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Nigerian Finance Minister Ngozi Okonjo-Iweala/AFP


Kidnapped mother of Nigerian finance minister freed

Nigerian Finance Minister Ngozi Okonjo-Iweala/AFP

ABUJA, Dec 14 – The mother of Nigeria’s finance minister was on Friday freed from kidnappers after being abducted from her home in the country’s south last weekend in a crime that shocked the country, police said.

Details of the release were unclear and there was no indication of whether a ransom was paid to free the 82-year-old Kamene Okonjo, whose daughter Ngozi Okonjo-Iweala is a high-profile minister and ex-World Bank managing director.

“She has been freed,” police spokesman Frank Mba told AFP. “She is in good health.” He declined to provide further details other than to say that she was freed earlier Friday.

The minister’s spokesman issued a statement confirming the release, but also without providing further details.

One local television station reported that she had been dropped off from a motorcycle on Friday morning, but the information could not be immediately confirmed.

Kamene Okonjo was abducted Sunday at her home in Delta state in the country’s south, where ransom kidnappings occur regularly.

Local media reported that a gang of gunmen went to the house — locally called a “palace” due to her husband’s position as a traditional ruler in the area — in broad daylight in the afternoon.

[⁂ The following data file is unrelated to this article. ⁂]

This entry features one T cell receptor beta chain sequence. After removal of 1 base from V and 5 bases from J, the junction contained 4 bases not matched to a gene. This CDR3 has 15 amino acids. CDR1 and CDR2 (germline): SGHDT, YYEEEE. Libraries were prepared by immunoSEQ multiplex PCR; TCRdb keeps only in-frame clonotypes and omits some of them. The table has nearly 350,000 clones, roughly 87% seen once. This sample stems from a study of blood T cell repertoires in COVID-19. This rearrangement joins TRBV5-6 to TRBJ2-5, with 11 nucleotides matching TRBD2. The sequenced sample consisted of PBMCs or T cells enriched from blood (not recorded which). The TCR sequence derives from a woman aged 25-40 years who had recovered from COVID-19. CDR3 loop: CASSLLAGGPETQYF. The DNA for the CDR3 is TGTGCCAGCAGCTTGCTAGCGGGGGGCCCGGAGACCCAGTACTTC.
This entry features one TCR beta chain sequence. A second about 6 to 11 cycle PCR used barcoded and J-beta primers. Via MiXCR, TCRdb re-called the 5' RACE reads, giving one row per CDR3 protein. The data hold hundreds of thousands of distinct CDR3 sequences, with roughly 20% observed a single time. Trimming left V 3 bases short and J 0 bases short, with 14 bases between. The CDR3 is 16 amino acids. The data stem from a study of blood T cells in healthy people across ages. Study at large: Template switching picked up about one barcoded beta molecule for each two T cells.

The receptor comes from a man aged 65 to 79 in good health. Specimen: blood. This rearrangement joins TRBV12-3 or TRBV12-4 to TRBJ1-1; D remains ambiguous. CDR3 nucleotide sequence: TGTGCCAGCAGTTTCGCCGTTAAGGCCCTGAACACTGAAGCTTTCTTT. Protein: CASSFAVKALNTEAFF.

The motive however remained unclear, with the finance ministry having earlier spoken vaguely of threats made to the minister.

Okonjo-Iweala, who was also a candidate to head the World Bank earlier this year, has pushed to clean up corruption in one of the world’s most graft-ridden nations, particularly related to a fuel subsidy programme.

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The minister has been in a highly publicised struggle with fuel importers over payment of subsidies, with government officials delaying payments to allow for verification of claims.

However, ransom kidnappings are also a lucrative business in Nigeria’s south, though such high-profile victims are rare.

The respected Okonjo-Iweala was earlier this year a candidate to head the World Bank, where she previously worked as a managing director.

The job eventually went to Korean-American physician Jim Yong Kim though the Nigerian minister was viewed as a strong candidate to break the US lock on the post.

Her father is a traditional ruler in Nigeria, Africa’s most populous nation and largest oil producer with some 160 million people.

Nigeria has been hit by waves of violence in various parts of the country. The main source of insecurity has been an insurgency by Islamist extremist group Boko Haram in the country’s northern and central regions.

Kidnappings in the south have long been a problem, though an amnesty deal for Niger Delta militants in 2009 led to a sharp drop in unrest.

Gangs have frequently sought expatriates working in the oil-producing Niger Delta region for ransom kidnappings, but Nigerians from wealthy families have increasingly become their targets in recent years.

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